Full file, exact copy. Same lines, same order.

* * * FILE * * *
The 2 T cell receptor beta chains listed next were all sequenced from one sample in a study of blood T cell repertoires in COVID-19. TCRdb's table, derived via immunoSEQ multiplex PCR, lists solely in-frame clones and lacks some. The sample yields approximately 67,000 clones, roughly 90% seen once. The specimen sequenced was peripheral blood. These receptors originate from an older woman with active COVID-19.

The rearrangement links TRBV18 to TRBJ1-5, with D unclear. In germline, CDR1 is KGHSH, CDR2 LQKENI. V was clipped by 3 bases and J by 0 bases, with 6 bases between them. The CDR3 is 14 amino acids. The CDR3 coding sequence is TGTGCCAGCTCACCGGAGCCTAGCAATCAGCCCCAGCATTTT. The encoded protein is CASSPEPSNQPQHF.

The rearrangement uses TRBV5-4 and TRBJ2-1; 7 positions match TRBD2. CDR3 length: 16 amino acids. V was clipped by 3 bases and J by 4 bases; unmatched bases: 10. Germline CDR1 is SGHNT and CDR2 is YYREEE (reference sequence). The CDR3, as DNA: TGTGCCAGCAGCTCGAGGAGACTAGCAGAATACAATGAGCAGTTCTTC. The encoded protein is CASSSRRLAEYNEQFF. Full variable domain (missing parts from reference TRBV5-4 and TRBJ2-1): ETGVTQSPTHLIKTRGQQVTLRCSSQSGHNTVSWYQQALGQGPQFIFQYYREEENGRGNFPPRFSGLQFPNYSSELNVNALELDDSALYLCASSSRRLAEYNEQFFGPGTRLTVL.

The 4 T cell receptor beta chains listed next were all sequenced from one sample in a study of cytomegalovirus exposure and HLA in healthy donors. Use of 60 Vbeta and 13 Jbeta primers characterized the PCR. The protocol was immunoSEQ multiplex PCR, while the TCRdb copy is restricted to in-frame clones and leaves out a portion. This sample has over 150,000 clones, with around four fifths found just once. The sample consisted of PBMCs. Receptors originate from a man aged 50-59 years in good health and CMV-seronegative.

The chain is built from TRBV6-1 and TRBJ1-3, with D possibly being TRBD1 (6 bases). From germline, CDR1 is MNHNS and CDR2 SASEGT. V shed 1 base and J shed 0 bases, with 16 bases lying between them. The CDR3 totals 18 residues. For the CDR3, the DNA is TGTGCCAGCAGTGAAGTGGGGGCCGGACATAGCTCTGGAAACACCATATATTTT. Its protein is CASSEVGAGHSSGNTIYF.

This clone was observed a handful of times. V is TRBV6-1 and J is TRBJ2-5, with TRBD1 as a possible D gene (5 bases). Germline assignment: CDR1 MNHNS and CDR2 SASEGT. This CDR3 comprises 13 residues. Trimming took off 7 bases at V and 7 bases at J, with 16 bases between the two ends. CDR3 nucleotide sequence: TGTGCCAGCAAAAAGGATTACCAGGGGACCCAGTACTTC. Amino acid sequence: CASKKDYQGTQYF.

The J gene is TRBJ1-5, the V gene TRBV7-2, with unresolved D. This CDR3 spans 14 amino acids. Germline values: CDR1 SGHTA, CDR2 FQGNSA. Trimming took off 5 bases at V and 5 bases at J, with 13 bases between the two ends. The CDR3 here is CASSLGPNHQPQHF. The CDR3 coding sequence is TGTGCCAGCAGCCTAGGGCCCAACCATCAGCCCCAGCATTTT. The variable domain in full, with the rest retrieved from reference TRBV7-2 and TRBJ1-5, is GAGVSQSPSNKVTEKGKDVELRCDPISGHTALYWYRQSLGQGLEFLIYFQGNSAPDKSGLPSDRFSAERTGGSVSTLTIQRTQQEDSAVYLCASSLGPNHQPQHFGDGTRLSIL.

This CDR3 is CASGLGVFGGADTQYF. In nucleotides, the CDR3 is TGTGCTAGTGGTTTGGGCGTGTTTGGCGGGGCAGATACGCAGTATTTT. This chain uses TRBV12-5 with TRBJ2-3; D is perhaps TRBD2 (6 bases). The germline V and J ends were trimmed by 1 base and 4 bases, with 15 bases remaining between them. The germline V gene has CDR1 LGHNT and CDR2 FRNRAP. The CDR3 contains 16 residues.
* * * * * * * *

The 2 T cell receptor beta chains listed next were all sequenced from one sample in a study of blood T cell repertoires in COVID-19. TCRdb's table, derived via immunoSEQ multiplex PCR, lists solely in-frame clones and lacks some. The sample yields approximately 67,000 clones, roughly 90% seen once. The specimen sequenced was peripheral blood. These receptors originate from an older woman with active COVID-19.

The rearrangement links TRBV18 to TRBJ1-5, with D unclear. In germline, CDR1 is KGHSH, CDR2 LQKENI. V was clipped by 3 bases and J by 0 bases, with 6 bases between them. The CDR3 is 14 amino acids. The CDR3 coding sequence is TGTGCCAGCTCACCGGAGCCTAGCAATCAGCCCCAGCATTTT. The encoded protein is CASSPEPSNQPQHF.

The rearrangement uses TRBV5-4 and TRBJ2-1; 7 positions match TRBD2. CDR3 length: 16 amino acids. V was clipped by 3 bases and J by 4 bases; unmatched bases: 10. Germline CDR1 is SGHNT and CDR2 is YYREEE (reference sequence). The CDR3, as DNA: TGTGCCAGCAGCTCGAGGAGACTAGCAGAATACAATGAGCAGTTCTTC. The encoded protein is CASSSRRLAEYNEQFF. Full variable domain (missing parts from reference TRBV5-4 and TRBJ2-1): ETGVTQSPTHLIKTRGQQVTLRCSSQSGHNTVSWYQQALGQGPQFIFQYYREEENGRGNFPPRFSGLQFPNYSSELNVNALELDDSALYLCASSSRRLAEYNEQFFGPGTRLTVL.

The 4 T cell receptor beta chains listed next were all sequenced from one sample in a study of cytomegalovirus exposure and HLA in healthy donors. Use of 60 Vbeta and 13 Jbeta primers characterized the PCR. The protocol was immunoSEQ multiplex PCR, while the TCRdb copy is restricted to in-frame clones and leaves out a portion. This sample has over 150,000 clones, with around four fifths found just once. The sample consisted of PBMCs. Receptors originate from a man aged 50-59 years in good health and CMV-seronegative.

The chain is built from TRBV6-1 and TRBJ1-3, with D possibly being TRBD1 (6 bases). From germline, CDR1 is MNHNS and CDR2 SASEGT. V shed 1 base and J shed 0 bases, with 16 bases lying between them. The CDR3 totals 18 residues. For the CDR3, the DNA is TGTGCCAGCAGTGAAGTGGGGGCCGGACATAGCTCTGGAAACACCATATATTTT. Its protein is CASSEVGAGHSSGNTIYF.

This clone was observed a handful of times. V is TRBV6-1 and J is TRBJ2-5, with TRBD1 as a possible D gene (5 bases). Germline assignment: CDR1 MNHNS and CDR2 SASEGT. This CDR3 comprises 13 residues. Trimming took off 7 bases at V and 7 bases at J, with 16 bases between the two ends. CDR3 nucleotide sequence: TGTGCCAGCAAAAAGGATTACCAGGGGACCCAGTACTTC. Amino acid sequence: CASKKDYQGTQYF.

The J gene is TRBJ1-5, the V gene TRBV7-2, with unresolved D. This CDR3 spans 14 amino acids. Germline values: CDR1 SGHTA, CDR2 FQGNSA. Trimming took off 5 bases at V and 5 bases at J, with 13 bases between the two ends. The CDR3 here is CASSLGPNHQPQHF. The CDR3 coding sequence is TGTGCCAGCAGCCTAGGGCCCAACCATCAGCCCCAGCATTTT. The variable domain in full, with the rest retrieved from reference TRBV7-2 and TRBJ1-5, is GAGVSQSPSNKVTEKGKDVELRCDPISGHTALYWYRQSLGQGLEFLIYFQGNSAPDKSGLPSDRFSAERTGGSVSTLTIQRTQQEDSAVYLCASSLGPNHQPQHFGDGTRLSIL.

This CDR3 is CASGLGVFGGADTQYF. In nucleotides, the CDR3 is TGTGCTAGTGGTTTGGGCGTGTTTGGCGGGGCAGATACGCAGTATTTT. This chain uses TRBV12-5 with TRBJ2-3; D is perhaps TRBD2 (6 bases). The germline V and J ends were trimmed by 1 base and 4 bases, with 15 bases remaining between them. The germline V gene has CDR1 LGHNT and CDR2 FRNRAP. The CDR3 contains 16 residues.